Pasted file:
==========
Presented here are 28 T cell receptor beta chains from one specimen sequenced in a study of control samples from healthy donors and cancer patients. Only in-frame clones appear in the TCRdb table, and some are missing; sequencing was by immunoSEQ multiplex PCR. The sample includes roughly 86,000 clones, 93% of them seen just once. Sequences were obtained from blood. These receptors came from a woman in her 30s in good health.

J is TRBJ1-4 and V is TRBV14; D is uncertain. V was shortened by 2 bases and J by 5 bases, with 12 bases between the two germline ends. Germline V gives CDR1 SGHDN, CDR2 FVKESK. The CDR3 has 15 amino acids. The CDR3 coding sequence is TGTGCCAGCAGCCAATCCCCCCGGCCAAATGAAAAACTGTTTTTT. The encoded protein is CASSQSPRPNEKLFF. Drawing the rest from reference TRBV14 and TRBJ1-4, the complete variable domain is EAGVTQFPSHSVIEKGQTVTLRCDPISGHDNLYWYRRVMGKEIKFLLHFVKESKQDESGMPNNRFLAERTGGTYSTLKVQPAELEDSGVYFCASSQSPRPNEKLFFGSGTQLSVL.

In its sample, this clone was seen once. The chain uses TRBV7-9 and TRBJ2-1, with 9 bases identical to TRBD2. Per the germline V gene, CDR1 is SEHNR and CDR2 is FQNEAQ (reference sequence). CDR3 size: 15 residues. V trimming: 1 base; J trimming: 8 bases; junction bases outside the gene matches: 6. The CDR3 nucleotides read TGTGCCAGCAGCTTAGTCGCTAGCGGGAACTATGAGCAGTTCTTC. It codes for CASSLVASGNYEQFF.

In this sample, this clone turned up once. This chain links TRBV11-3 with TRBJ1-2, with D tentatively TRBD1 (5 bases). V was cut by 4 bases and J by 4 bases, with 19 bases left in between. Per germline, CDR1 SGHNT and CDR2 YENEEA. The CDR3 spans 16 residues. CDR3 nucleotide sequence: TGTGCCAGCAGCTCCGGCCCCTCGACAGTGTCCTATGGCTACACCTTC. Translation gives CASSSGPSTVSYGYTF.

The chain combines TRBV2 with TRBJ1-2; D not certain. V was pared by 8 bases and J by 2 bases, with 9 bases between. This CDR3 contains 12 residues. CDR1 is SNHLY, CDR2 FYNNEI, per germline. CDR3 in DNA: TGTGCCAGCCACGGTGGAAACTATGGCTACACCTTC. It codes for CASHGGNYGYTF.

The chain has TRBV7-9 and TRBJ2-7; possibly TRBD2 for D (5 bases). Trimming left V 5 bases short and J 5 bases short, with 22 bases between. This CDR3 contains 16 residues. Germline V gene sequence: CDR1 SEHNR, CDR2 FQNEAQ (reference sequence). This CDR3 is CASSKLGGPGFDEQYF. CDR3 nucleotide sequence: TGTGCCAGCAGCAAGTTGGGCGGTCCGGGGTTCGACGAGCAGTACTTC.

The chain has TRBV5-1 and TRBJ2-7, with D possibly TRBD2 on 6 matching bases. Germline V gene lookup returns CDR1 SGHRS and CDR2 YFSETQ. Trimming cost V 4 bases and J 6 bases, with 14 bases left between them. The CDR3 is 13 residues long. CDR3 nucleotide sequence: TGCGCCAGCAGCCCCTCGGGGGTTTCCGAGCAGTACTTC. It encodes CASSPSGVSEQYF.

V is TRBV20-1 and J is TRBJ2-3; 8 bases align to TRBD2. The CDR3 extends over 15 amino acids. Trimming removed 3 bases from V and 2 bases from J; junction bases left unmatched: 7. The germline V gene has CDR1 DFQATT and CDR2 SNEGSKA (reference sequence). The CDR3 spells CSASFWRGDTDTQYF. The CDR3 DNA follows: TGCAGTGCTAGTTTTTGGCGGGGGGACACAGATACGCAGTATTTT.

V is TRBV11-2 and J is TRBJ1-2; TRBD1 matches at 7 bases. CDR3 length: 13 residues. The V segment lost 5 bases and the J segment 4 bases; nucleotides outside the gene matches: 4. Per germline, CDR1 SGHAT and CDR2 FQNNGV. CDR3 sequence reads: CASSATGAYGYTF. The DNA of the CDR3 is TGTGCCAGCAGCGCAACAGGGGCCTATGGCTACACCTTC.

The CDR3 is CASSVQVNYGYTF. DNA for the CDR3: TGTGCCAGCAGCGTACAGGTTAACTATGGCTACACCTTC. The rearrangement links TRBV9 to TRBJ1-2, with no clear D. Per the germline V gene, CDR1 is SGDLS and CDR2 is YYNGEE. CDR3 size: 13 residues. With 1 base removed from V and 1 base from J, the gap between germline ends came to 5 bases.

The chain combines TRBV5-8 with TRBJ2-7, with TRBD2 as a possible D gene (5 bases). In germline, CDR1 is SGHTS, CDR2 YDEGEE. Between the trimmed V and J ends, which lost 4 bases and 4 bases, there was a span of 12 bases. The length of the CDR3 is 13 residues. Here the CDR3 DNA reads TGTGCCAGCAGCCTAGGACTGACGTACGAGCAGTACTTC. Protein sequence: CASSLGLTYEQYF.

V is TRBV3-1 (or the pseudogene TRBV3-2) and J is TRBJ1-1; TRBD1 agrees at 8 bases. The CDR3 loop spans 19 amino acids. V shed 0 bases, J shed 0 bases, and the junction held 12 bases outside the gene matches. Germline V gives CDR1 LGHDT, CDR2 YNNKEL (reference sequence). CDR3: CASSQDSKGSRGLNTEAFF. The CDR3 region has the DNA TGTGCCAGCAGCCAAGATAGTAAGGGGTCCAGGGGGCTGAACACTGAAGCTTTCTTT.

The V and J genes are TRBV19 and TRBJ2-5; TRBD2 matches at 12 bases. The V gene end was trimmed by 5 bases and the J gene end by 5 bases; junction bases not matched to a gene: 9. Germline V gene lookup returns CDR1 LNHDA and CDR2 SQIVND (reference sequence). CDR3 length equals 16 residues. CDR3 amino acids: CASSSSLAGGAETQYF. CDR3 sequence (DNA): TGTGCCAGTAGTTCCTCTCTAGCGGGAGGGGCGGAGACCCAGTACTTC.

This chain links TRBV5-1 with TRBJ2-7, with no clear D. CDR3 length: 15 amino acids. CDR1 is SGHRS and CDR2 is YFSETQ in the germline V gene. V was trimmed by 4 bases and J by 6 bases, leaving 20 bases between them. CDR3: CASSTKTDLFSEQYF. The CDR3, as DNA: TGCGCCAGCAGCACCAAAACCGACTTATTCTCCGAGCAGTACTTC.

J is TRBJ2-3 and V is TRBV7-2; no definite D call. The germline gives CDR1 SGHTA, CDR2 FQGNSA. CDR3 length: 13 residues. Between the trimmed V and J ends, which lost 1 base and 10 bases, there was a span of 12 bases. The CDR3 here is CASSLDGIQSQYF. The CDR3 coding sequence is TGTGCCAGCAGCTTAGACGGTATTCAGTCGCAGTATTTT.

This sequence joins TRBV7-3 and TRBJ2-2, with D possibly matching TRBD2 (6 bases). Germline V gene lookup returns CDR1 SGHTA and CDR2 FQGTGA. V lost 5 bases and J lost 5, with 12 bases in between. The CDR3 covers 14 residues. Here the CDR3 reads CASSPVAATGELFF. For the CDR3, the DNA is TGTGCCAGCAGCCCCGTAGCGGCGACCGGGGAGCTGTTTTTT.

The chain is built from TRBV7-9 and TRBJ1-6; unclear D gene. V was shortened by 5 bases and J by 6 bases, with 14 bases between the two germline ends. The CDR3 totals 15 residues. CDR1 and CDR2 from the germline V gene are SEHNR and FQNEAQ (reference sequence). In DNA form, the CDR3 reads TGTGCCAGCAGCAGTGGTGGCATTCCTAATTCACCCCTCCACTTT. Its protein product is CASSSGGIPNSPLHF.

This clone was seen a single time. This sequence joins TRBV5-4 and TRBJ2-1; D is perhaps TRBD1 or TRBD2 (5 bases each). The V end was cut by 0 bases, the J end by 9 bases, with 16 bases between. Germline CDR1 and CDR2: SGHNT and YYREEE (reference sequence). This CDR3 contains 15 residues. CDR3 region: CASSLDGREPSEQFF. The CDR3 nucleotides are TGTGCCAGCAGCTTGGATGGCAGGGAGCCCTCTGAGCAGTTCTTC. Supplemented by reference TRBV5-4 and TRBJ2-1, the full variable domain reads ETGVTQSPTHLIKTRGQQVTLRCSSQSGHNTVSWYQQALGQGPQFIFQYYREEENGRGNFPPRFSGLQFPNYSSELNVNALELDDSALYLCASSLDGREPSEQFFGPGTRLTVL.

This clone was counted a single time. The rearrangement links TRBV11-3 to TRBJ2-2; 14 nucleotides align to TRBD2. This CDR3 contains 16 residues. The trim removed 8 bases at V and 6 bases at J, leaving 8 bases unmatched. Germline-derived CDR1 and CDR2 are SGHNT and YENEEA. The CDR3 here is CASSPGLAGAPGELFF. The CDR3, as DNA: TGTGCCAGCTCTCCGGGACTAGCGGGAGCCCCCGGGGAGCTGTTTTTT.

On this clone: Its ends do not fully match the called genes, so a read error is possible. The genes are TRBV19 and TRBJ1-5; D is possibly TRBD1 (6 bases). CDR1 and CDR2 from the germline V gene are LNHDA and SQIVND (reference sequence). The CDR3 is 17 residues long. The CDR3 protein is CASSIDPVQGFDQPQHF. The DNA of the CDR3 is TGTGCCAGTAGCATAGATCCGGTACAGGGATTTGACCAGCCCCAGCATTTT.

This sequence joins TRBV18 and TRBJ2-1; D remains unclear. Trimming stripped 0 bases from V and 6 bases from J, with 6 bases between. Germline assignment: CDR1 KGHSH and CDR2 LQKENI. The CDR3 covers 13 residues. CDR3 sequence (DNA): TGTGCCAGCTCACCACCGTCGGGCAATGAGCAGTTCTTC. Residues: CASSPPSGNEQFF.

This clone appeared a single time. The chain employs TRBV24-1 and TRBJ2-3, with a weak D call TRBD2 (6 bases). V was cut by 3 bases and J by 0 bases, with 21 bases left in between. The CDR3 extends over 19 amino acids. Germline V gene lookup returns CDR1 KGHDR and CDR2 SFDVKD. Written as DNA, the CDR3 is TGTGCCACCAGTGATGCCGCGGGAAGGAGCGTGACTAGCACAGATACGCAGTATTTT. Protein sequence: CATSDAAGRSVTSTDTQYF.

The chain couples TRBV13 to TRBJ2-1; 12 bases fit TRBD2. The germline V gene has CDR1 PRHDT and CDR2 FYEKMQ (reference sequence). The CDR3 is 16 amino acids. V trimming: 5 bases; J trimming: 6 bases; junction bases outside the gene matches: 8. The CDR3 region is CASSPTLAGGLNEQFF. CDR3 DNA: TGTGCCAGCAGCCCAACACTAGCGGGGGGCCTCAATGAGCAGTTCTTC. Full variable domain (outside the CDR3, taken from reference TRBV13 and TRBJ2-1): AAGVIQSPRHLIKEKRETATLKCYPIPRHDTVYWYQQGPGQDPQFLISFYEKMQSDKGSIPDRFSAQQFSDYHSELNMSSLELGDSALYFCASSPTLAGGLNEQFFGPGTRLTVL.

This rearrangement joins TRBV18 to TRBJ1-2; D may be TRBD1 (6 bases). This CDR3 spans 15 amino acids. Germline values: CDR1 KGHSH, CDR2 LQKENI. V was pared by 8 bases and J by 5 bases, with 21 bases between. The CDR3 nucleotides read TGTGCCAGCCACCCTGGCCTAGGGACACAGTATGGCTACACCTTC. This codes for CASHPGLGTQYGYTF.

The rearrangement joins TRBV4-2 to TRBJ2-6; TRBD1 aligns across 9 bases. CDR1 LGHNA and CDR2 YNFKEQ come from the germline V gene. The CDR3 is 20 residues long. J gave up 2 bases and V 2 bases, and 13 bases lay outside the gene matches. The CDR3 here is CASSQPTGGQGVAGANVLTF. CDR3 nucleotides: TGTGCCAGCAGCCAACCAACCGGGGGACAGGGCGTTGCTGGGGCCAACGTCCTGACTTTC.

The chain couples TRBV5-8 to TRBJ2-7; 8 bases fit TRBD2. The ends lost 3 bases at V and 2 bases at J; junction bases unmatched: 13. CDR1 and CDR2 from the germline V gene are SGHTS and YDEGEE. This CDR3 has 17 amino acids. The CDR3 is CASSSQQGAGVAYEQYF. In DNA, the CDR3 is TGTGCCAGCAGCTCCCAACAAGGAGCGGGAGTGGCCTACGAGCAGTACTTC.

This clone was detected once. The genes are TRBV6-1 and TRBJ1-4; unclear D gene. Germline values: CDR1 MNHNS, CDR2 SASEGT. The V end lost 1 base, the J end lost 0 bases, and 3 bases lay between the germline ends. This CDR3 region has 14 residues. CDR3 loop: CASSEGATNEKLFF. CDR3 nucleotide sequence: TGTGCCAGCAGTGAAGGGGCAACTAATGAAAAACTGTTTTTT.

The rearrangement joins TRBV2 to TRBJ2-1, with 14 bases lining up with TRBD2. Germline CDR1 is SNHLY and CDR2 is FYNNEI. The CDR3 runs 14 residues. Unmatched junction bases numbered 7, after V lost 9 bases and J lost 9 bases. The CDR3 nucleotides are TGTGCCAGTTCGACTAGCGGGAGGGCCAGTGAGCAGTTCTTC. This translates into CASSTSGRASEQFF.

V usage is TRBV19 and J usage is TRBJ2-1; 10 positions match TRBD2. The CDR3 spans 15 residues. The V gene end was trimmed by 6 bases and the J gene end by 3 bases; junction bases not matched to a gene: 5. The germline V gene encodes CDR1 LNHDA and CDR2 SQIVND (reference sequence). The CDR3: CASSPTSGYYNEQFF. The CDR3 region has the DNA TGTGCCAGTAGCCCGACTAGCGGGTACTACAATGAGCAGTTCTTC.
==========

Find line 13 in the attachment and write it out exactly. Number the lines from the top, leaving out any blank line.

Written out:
The V and J genes are TRBV19 and TRBJ2-5; TRBD2 matches at 12 bases. The V gene end was trimmed by 5 bases and the J gene end by 5 bases; junction bases not matched to a gene: 9. Germline V gene lookup returns CDR1 LNHDA and CDR2 SQIVND (reference sequence). CDR3 length equals 16 residues. CDR3 amino acids: CASSSSLAGGAETQYF. CDR3 sequence (DNA): TGTGCCAGTAGTTCCTCTCTAGCGGGAGGGGCGGAGACCCAGTACTTC.